Sunday, January 30, 2011

The Hudson rename/fork. Part 1 - a question of fears and mis-communications

(Disclaimer: I am a registered Hudson developer, although I haven't commited much on the project. I use Hudson on site at most clients. I have always been interested in CI and am a former external contributor to the cruisecontrol project. I also voted yes to the fork/rename, for reasons I may explain in a further post)

For those who don't know, the renaming/forking of Hudson into Jenkins was decided a few hours ago, 214 votes against 14.
Although a lot will happen around those projects in the next future, I think it is important to have a look at this event right now.
To me, this renaming/fork symbolizes the big culture gap between open source and corporate driven projects, and I could add, between Sun (RIP) and Oracle.

The information I gathered here come from the different public documents found on the web and a few private conversations/communications with some of the main actors of Hudson's community.

I'll cut this post in 4 sections

The first 2 sections will be addressed in this document, the 2 later ones in a later post.

Thursday, January 20, 2011

Trafikanten & open data update - things are happening!

I am just back from a meeting with Trafikanten (where I met the Advisor for realtime data and the QA responsible). The meeting has been from my point of view pretty constructive. We've then spent a bit of time to better understand our needs. We've exchanged thoughts around their current data offering, the licensing, etc and came up with ideas that I think will make many people happy. I won't say much more for the moment, as I am waiting for them to actually implement the ideas we talked about, but as soon as I know more, you'll be posted. I would like again to thank Trafikanten for their time and I really wish them good luck with their changes. Exiting times!

Monday, January 10, 2011

Trafikanten: meeting on license and open data next week

A follow up after my last post on the topic of opendata/trafikanten. It seems that being constructive and open to new possibilities has some results. Trafikanten is revising their API license, in oart to be attractive to smaller actors as well. They invited me to a meeting on the 20th of January to present and discuss their new license proposal.

If you have some meaning on the topic, feel free to contact me, publicly or privately.

Wednesday, January 5, 2011

Publishing your signed OSS project to the Sonatype OSS repository

One thing I wanted to do was to publish the yui-runner releases to ibiblio. It's now pretty easy thanks to the Sonatype OSS repository, which will help you stage and release your repositories.

See the official Sonatype OSS Maven Repository guide.

Because of a few choices (git, scala), I ran into a few troubles or quirks that are worth noting though. Here's the outline of the procedure I picked up:

  • clean up your POM as per the documentation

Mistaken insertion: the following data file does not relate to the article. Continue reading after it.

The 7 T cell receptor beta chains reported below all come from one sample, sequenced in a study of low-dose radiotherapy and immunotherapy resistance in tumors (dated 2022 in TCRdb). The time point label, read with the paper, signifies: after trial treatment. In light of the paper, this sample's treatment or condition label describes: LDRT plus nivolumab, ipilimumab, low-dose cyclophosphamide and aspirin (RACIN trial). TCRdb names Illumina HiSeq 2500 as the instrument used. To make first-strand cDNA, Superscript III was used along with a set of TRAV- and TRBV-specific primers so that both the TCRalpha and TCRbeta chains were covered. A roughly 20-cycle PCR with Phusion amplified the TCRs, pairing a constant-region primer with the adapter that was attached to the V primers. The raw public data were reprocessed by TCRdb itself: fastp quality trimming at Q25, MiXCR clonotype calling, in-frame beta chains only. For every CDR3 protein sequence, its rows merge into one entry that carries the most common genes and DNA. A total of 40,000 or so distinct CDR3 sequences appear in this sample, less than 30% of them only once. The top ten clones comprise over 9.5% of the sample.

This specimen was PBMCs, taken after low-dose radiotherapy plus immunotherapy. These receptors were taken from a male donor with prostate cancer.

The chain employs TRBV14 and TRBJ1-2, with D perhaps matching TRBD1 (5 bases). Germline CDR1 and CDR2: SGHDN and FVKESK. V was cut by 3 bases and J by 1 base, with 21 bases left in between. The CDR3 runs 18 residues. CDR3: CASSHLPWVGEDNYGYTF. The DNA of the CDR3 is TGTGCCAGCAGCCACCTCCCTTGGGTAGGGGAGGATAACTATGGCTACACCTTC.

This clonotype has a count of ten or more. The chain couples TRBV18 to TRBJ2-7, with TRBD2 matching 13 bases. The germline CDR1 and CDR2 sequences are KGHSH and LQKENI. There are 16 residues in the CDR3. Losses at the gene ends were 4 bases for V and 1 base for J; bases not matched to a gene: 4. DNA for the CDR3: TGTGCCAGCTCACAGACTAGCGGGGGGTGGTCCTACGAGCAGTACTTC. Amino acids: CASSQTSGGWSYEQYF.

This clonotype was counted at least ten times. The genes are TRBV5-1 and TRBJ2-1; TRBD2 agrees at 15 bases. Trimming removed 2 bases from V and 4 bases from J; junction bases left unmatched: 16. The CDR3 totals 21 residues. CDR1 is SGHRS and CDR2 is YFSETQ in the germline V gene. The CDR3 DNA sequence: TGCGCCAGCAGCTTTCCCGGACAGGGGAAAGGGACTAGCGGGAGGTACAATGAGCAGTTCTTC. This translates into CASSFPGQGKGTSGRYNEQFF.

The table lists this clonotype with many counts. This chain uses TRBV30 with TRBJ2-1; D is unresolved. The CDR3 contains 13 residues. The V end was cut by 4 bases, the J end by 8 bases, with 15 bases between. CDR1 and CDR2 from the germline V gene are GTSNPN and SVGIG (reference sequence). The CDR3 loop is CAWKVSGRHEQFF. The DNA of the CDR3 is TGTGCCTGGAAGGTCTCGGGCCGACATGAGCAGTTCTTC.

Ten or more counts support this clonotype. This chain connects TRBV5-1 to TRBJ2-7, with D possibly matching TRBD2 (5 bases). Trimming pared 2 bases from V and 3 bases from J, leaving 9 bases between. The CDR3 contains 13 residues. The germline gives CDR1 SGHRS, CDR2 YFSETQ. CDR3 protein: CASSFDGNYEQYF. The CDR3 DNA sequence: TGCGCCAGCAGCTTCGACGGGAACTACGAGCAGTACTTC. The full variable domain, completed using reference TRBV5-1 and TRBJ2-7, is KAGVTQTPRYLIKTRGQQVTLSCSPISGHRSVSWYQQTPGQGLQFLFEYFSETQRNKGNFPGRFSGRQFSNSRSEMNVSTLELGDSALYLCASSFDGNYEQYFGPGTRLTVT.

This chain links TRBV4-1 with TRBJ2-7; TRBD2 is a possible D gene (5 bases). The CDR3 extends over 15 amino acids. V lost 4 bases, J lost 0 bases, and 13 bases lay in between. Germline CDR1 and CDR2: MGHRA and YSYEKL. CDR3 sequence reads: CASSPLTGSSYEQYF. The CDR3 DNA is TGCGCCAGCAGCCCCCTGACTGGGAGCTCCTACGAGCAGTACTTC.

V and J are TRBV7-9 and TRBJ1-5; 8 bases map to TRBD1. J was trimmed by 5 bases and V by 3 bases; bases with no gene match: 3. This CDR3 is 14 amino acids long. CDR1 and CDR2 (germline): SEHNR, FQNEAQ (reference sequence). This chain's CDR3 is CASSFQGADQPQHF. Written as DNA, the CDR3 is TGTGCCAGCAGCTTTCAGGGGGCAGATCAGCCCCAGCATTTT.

• no need yet to add sections for javadoc, pgp, release etc. They are by default included once the parent is inherited from. If you wish to test javadoc or pgp, you should then enable the sonatype-oss-release profile to your maven execution when needed.
  • if you do add the javadoc attach-sources goal, you might ran into problems that causes the reactor to not find the project's own internal dependencies. This is because I think that particular goal forks maven. See
  • you might want to configure the git push off by default ( This I think fits well with the staging principle of the Sonatype OSS repo. Use something like:


  • during release, you might want to add the use of the gpg agent if you don't like to enter your GPG passphrase for every module


  • the Sonatype OSS repository expects releases to have a javadoc artifact. As the maven-scala-plugin doesn't yet behave like the maven-javadoc-plugin, and doesn't produce nor attach a javadoc artifact to your build, I cheated a bit. This is of course temporary.

  • Deploying will require the use of GPG signatures. This is what i did on Ubuntu 10.10 to get it working as I wanted (with a gpg-agent):

    1. create a signing key:

      jerome@lenovo-w510:~ $ gpg --gen-key
      jerome@lenovo-w510:~ $ gpg --list-keys
      jerome@lenovo-w510:~ $ gpg --keyserver --send-key 576831db3ae26aaf

    2. install the agent:

      root@lenovo-w510:~ # apt-get install gnupg-agent

    3. configure the gpg-agent. Under ~/.gnupg/gpg-agent.conf, write

      pinentry-program /usr/bin/pinentry-gtk-2
      default-cache-ttl 86400
      max-cache-ttl 86400

    4. start the agent and copy the output in the terminal (this can be moved to your DE session startup instead later on)

      jerome@lenovo-w510:~ $ gpg-agent --daemon
      GPG_AGENT_INFO=/tmp/gpg-t61OEn/S.gpg-agent:28820:1; export GPG_AGENT_INFO;
      jerome@lenovo-w510:~ $ GPG_AGENT_INFO=/tmp/gpg-t61OEn/S.gpg-agent:28820:1; export GPG_AGENT_INFO;

  • Now the release takes the form of:

    1. clean your directory (git status, git ignore, etc)
    2. mvn release:clean (optional)
    3. mvn release:prepare
    4. git push --tags && git push (if you disabled push)
    5. mvn release:perform
    6. follow the Sonatype doc for testing your staging repo and releasing it. If you run into problems, don't forget to drop your repo before releasing again.

yui-runner, what it's for ?

I've released the first public version of yui-runner, a small framework for automating the running of YUI javascript unit tests and reporting of their results.


As the main goal is to be able to run your tests from anywhere, the integration is done thanks to a JUnit runner. This means your tests will run in maven thanks to surefire or in your favorite editor.

An example project can be found under

The project will soon be available on ibiblio, something I'll blog about.

Note: the API for yui-runner is going to change for more flexibility in selecting the URLs to load.